Eating Colorfully for Your Health
The American mindset is slowly changing from one that views vitamins as a way to avoid deficiencies to one that seeks specific nutrients to prevent disease and make us feel and look better.
So we look to Japan and Europe, where preventive healthcare is pervasive throughout their cultures, for innovations in functional foods, Coggins and Nielsen say.
In Japan, businessmen are munching on chocolates infused with the amino acid GABA, to reduce stress. “It’s a huge hit,” Nielsen says. In the U.S., mood-altering functional waters have taken the lead. For instance, Glaceau’s “B–relaxed” Vitamin Water contains theanine, another amino acid that may have a calming effect. Other amino acids and herbs are intended to sharpen mental focus.
And color is hot. Huetrition, the concept of eating a rainbow of fruits and vegetables for a greater scope of nutrients, is going functional with products like Knorr’s Colourful Soups, now in Europe. Each variety—green, yellow, orange and red—combines nutrients from several like-colored fruits and vegetables.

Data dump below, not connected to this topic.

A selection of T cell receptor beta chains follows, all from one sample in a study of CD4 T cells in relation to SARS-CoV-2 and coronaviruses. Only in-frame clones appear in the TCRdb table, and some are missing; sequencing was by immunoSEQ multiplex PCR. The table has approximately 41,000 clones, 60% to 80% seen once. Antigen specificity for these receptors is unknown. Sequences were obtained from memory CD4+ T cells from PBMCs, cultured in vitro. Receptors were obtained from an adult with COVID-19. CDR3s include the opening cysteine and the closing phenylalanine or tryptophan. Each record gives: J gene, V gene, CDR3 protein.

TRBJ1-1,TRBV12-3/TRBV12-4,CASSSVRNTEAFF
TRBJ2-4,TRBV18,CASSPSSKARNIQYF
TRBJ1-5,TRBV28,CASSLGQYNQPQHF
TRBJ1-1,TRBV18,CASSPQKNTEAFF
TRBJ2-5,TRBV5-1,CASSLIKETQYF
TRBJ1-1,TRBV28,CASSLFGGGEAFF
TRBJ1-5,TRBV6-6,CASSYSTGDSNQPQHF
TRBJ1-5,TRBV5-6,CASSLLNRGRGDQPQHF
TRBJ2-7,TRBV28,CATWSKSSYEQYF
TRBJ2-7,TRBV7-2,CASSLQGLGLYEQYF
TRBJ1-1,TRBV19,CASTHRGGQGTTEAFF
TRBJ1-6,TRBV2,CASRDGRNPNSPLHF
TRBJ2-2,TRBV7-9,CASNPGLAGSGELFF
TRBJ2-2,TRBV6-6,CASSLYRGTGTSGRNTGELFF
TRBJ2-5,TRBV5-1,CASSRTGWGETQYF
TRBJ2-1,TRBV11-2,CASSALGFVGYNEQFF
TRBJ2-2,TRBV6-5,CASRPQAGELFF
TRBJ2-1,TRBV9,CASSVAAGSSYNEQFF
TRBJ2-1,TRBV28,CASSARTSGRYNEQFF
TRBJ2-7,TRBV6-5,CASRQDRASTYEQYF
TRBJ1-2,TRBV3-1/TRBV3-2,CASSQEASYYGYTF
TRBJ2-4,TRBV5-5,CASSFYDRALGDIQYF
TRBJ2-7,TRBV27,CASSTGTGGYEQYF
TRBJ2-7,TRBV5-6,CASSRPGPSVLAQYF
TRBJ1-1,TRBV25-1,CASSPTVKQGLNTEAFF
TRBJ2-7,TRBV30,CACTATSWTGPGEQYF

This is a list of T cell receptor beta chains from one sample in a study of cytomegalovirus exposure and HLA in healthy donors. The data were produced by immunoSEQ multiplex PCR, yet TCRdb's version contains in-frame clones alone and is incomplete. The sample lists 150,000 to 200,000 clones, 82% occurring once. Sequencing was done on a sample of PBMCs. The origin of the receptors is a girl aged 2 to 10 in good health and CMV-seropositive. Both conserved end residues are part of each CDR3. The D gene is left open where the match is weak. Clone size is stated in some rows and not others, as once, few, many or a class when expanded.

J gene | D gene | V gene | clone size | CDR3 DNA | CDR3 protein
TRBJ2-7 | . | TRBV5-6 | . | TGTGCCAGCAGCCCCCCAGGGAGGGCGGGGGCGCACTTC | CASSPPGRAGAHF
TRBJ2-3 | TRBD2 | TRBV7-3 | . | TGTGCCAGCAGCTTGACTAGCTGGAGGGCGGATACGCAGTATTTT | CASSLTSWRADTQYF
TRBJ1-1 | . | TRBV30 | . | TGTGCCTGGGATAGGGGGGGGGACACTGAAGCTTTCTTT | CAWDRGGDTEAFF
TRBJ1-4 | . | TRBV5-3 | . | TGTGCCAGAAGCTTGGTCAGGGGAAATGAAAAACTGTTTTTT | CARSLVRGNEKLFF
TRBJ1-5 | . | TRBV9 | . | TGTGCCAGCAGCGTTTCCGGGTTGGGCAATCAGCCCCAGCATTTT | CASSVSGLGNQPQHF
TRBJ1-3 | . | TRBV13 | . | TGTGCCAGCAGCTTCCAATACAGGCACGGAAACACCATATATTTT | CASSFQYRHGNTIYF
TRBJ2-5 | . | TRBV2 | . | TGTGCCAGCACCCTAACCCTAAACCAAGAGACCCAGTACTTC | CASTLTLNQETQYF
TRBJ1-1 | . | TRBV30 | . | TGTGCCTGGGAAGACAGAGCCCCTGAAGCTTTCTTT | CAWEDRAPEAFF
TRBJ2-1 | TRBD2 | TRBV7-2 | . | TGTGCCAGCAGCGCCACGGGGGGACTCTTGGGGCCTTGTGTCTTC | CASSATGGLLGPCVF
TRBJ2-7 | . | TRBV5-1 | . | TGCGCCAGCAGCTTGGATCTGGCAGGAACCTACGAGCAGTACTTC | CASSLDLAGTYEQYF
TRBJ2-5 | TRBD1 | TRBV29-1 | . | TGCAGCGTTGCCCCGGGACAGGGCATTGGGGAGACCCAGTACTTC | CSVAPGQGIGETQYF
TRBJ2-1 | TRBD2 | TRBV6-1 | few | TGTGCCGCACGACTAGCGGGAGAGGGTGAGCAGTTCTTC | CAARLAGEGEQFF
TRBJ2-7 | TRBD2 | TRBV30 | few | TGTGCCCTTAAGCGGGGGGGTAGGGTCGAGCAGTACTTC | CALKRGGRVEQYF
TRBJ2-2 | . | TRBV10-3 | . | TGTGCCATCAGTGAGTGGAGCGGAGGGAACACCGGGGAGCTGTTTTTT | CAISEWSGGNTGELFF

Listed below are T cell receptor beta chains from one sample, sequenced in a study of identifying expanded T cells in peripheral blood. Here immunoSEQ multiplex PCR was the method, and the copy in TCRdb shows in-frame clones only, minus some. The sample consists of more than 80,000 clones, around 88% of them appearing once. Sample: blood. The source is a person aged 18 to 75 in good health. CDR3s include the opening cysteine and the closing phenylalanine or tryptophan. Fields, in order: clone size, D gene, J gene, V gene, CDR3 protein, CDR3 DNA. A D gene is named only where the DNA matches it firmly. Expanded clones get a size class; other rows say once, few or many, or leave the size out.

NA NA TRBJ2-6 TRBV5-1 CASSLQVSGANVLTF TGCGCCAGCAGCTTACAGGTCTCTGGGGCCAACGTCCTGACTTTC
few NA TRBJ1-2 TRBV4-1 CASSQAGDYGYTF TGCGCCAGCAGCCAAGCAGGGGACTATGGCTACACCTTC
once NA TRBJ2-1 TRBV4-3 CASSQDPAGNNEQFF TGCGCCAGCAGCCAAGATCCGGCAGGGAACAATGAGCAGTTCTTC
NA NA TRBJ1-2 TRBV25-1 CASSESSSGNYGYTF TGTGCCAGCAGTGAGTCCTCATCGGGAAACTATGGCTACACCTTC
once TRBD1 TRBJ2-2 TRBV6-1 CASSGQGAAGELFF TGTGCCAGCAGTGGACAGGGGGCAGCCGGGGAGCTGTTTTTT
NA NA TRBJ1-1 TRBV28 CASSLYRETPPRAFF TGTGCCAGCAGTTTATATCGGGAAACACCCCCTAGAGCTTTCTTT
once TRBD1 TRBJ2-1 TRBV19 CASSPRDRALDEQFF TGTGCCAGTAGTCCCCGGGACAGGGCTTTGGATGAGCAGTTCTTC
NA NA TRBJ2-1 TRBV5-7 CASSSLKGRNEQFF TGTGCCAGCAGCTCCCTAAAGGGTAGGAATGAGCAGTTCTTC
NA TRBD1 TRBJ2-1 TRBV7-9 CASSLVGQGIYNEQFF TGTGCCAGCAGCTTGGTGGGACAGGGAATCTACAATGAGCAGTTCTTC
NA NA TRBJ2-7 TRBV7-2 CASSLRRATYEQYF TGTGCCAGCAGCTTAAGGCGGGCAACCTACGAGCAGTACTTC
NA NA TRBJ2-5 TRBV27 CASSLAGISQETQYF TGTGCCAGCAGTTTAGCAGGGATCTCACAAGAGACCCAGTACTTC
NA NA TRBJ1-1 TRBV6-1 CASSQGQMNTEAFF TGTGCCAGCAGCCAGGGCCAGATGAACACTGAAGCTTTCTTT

In Italy, Parmalat is making soups and sauces with purple potatoes. Kellogg has introduced cereals in South Korea fortified with black soybeans and black sesame seeds. And in Japan, you can drink cocoa fortified with black soybeans. These purple and black plant compounds contain anthocyanins, or antioxidant flavonoids.
Nielsen says the Center for Culinary Development, based in San Francisco, is working with food companies to develop some huetrition-variety functional foods. “They’re a little more on the fresh side,”she says.
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